Over the last few years, he’s shifted a large part of his focus to mentoring, which includes working with young students at the globetrotting Red Bull Music Academy. To paraphrase another one of his collaborators, Kanye West, you could even say that today the producer’s all about the kids, bro. A longtime fan of house, techno, and UK garage, he’s also dabbled in more electronic-minded one-offs, including tracks with Baauer, Flying Lotus, Sinjin Hawke, and more. We recently spoke to him on the phone from Montreal to discuss the secrets to his career longevity, how he feels about the trend of EDM and hip-hop artists working together, and why it’s important for him to pass on his musical knowledge to the next generation.

This is your fourth time at the Academy, why is it important for you to be involved as a mentor?

Just Blaze: This is my fourth year as a studio team member, but I’ve worked with them in a bunch of capacities over the past years. My first experience with them was giving a lecture in 2006. I always tell people when I was trying to make a name for myself and pursue my dream, we didn’t have the accessibility to resources as far as musicians and producers have now. I would have killed back in the mid-90s to have been able to in the same room with like a RZA or a Q-Tip or a DJ Premier or any of those guys, you know what I mean? Those opportunities didn’t really exist back then. So if I can pass on any knowledge to someone who might look up to me, the same way I idolized those guys when I was younger, I’m all for it. If we don’t pass on our knowledge, there’s no point of having it.

And I’m sure that it goes both ways and you learn stuff from them as well.
Definitely. Obviously I’m passing on my experience and my wisdom to them, but they’re also opening my eyes to new approaches and techniques to making music that I would never be aware of.

Can you give me a specific example?
Nothing that would be super jaw-dropping to the average person, but just quicker ways to get around all the software like Ableton and Logic, studio tricks that end up saving you time in the long run.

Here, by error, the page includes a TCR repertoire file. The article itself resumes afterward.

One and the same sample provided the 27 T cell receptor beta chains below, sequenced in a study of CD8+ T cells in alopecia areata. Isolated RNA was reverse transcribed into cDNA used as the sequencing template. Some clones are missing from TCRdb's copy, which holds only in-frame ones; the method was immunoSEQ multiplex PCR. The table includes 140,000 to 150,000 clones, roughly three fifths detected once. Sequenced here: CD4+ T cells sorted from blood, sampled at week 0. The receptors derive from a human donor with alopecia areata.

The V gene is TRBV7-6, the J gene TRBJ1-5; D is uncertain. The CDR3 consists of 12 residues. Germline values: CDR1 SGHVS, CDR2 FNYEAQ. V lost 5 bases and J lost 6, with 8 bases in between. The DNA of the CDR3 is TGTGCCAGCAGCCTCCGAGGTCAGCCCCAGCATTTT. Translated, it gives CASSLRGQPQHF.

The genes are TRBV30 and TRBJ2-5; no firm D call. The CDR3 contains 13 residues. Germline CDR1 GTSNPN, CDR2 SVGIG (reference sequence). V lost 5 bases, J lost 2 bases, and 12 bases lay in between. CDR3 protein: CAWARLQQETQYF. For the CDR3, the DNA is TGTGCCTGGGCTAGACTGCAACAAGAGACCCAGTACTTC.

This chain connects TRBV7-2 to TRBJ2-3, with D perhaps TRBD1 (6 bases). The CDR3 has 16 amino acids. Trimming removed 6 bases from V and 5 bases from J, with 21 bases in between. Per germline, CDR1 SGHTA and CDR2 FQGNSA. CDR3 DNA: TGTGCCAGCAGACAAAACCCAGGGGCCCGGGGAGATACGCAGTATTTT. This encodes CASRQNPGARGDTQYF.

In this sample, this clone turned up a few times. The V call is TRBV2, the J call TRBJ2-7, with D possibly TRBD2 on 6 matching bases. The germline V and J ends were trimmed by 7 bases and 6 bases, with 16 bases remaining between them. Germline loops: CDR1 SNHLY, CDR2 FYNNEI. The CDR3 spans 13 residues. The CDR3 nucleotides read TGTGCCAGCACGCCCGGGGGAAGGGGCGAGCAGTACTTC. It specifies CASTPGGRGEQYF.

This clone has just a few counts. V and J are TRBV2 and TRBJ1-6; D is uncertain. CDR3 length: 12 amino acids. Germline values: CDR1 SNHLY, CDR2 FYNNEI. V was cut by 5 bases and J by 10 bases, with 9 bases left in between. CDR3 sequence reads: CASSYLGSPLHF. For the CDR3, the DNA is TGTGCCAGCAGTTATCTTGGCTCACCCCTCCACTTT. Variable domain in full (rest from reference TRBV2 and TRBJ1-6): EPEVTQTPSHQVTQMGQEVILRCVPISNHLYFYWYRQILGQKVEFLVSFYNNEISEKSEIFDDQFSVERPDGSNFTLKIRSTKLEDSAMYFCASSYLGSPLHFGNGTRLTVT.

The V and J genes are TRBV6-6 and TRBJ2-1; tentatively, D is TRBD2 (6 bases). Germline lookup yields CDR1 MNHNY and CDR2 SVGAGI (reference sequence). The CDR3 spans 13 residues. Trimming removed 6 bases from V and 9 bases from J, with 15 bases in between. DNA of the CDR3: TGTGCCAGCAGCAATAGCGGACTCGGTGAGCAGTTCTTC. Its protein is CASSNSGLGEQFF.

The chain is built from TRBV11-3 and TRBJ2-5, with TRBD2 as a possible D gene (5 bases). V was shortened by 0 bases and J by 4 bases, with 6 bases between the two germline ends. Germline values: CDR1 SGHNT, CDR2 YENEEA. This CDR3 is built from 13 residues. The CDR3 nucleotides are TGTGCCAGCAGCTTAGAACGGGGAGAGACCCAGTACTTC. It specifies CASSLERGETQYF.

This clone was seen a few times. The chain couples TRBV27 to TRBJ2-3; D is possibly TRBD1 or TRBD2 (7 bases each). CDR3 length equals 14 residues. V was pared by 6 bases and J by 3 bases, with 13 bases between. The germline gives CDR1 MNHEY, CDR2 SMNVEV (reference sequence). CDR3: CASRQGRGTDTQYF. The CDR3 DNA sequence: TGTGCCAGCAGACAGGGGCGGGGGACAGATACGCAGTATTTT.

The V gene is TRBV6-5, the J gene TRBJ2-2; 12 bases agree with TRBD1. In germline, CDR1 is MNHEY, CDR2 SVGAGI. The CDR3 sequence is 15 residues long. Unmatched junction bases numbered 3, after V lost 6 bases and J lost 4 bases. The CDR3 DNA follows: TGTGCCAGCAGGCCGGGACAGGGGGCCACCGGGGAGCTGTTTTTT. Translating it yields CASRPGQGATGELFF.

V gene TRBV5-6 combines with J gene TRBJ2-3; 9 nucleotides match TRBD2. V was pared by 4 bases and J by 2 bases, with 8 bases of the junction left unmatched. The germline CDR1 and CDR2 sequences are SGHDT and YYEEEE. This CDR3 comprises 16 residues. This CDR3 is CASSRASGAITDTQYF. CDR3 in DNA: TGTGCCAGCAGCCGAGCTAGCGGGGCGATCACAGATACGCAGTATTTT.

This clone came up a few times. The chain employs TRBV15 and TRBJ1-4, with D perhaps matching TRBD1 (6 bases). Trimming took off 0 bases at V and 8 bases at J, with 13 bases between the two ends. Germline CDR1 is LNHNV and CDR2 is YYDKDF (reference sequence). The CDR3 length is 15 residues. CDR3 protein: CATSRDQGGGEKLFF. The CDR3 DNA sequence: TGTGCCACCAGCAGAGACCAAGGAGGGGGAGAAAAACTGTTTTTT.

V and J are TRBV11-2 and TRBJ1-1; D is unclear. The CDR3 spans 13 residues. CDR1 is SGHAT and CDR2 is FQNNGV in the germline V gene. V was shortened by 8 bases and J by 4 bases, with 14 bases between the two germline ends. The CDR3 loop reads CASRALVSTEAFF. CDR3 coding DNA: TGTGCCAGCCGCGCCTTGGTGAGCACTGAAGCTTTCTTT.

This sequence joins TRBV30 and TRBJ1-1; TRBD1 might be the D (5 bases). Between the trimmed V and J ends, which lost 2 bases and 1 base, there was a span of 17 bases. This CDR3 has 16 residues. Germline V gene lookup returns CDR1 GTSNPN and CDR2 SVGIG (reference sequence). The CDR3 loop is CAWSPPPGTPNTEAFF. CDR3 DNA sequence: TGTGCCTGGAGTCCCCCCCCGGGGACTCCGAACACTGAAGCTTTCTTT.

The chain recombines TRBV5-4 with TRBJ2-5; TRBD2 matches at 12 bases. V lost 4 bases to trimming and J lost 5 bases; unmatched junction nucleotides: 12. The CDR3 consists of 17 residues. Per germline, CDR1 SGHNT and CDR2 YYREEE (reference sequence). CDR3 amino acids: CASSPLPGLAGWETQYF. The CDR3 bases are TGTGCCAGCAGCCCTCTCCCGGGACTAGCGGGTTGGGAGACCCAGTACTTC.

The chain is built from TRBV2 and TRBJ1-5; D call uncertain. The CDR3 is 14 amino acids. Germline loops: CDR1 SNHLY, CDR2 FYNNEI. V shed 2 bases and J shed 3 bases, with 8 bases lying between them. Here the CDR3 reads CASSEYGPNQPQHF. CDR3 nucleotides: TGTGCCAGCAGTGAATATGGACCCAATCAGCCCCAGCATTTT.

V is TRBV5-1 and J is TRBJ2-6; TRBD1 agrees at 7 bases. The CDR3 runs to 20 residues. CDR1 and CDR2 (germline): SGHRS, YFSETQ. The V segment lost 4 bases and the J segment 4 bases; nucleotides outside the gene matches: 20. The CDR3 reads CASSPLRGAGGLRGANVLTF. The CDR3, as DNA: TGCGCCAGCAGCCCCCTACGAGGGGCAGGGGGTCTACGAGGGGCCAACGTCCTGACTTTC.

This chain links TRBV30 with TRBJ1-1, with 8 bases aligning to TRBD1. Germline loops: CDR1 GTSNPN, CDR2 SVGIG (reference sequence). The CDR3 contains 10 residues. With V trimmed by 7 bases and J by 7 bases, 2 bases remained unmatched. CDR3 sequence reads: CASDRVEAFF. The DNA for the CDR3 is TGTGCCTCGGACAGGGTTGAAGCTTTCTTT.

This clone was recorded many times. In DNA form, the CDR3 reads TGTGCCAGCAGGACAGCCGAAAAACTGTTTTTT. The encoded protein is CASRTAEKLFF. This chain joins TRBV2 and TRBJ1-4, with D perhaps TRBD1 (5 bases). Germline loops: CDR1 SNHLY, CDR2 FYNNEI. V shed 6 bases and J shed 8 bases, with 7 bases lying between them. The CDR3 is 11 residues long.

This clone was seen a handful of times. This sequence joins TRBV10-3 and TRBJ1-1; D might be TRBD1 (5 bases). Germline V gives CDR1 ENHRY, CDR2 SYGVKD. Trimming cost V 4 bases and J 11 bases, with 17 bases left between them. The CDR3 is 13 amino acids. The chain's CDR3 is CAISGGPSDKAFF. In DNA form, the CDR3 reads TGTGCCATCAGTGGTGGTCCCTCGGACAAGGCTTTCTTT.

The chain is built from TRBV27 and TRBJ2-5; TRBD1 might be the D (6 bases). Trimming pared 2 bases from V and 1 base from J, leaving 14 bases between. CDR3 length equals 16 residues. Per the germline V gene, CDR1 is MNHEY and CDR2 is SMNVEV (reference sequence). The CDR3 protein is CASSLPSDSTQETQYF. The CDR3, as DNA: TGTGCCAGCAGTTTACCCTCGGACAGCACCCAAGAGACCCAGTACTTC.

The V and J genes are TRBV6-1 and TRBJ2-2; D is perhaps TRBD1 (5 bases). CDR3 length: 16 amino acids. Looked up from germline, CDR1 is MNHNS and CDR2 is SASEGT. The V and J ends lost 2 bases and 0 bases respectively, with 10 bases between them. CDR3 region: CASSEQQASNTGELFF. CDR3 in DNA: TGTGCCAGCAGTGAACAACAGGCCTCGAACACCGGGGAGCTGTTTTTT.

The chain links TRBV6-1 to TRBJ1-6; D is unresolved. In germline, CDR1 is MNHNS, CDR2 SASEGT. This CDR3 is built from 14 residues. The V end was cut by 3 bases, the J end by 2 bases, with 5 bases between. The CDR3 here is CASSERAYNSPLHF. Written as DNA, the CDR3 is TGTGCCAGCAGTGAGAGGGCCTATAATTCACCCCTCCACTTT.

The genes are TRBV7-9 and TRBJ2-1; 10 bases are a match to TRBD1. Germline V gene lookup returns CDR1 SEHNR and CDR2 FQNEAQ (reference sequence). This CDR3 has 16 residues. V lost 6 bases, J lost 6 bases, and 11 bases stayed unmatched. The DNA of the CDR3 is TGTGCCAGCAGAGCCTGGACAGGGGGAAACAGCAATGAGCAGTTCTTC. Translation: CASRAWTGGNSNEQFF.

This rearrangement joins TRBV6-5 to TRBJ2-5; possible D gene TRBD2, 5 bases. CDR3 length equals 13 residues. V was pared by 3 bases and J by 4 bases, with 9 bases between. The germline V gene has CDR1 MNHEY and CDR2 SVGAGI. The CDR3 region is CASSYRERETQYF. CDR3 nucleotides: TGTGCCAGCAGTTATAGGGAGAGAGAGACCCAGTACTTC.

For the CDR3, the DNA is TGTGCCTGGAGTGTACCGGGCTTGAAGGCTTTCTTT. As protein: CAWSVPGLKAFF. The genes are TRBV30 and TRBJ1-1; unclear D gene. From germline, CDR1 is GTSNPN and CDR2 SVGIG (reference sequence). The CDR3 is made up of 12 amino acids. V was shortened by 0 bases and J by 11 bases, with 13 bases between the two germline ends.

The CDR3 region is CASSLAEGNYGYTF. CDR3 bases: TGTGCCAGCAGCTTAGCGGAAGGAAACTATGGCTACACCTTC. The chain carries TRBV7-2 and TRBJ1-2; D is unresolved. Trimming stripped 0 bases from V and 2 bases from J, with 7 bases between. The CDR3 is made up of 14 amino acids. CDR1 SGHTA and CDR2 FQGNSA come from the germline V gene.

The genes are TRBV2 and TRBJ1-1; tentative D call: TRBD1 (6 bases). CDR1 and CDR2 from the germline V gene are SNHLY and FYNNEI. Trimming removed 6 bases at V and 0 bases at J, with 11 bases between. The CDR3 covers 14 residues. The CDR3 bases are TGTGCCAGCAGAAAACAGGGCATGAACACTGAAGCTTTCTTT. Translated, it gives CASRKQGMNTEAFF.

You also frequently share advice on social media and last year you made many of your early 2000s drum samples available to download as a package.
All of my teachers were on the radio, everything I loved I learned by listening to radio, watching music videos, and obviously listening to albums. I never had the right teacher to say “this is how you do this.” One other thing that you get from the RBMA is having that kind of access to the headspace of musicians and producers like myself. What I mean by that is you can probably go on YouTube, find a tutorial that will explain to you how I may have from a technical standpoint created a certain chord progression or drum pattern. But to be able to just sit down and sit down and say “What was going through your head when you made that? Were you in a certain mood? What were you going through in life that created that period of music where all your songs sounded a certain way?” And when I say “you,” I’m not just talking about me, I’m just talking in general.

In terms of me giving out my drum kits and stuff like that, all our brains work differently. I have no problem saying “here take my resources,” because you’re not going to use those resources in the same way I have. Your brain is going to process them differently from how my brain processes. If you want to take my building blocks and build your own house, great, I’m looking forward to seeing what comes out of it.

Speaking of sampling, today we’re seeing a number of high-profile court cases surrounding copyright infringement, but that’s something you’ve been able to avoid.
One of the reasons that I’ve always been able to maintain some sort of relevance or presence within the industry is because you’d be hard-pressed to find somebody who says Just Blaze does bad business. I’ve always tried to do good business, I’ve always tried to do fair businesssometimes to my detrimentbut because of that, I’ve always had opportunities to work.

There’s going to be a point where if you have 20 number one records in two years that everyone wants to be your best friend, and there’s times where there’s five new producers who are killing it and you’re not on that list, and you better hope you have some good relationships in order to maintain your career. You’d be hard-pressed to find somebody who says I did bad business in regards to a publishing split, sharing songwriting credits, or sampling, you have to give credit where credit is due.

One of the songs that I wanted to ask you about is “Higher,” your 2013 collaboration with Baauer. What do you make of the trend of EDM producers working with hip-hop artists and vice-versa?
I don’t know. To me it’s not a trend. When that record happened and all of a sudden my demographic started to change, and I was playing different types of festivals and shows, the main question I was getting asked was, “What’s the transition like?” I understand why you would ask that, but for me personally it was not a transition. I’m from Jersey, I grew up on hip-hop, I grew up on Detroit house, Detroit techno, Chicago house, UK rave music, and all of that stuff. For me, it’s not so much a transition, as me now being able to explore a lane I love that the average person didn’t know I loved because they identified me with hardcore New York hip-hop.

But I will say this, I’m not the only one. A lot of music types, we found our success in one lane even though our heart may lie in a bunch of other ones. Armand Van Helden, one of best producers of all time, he’s a hip-hop dude. Same thing with Kenny Dope, one of the most legendary NYC house producers, he’s a hip-hop dude, he’s a soul dude.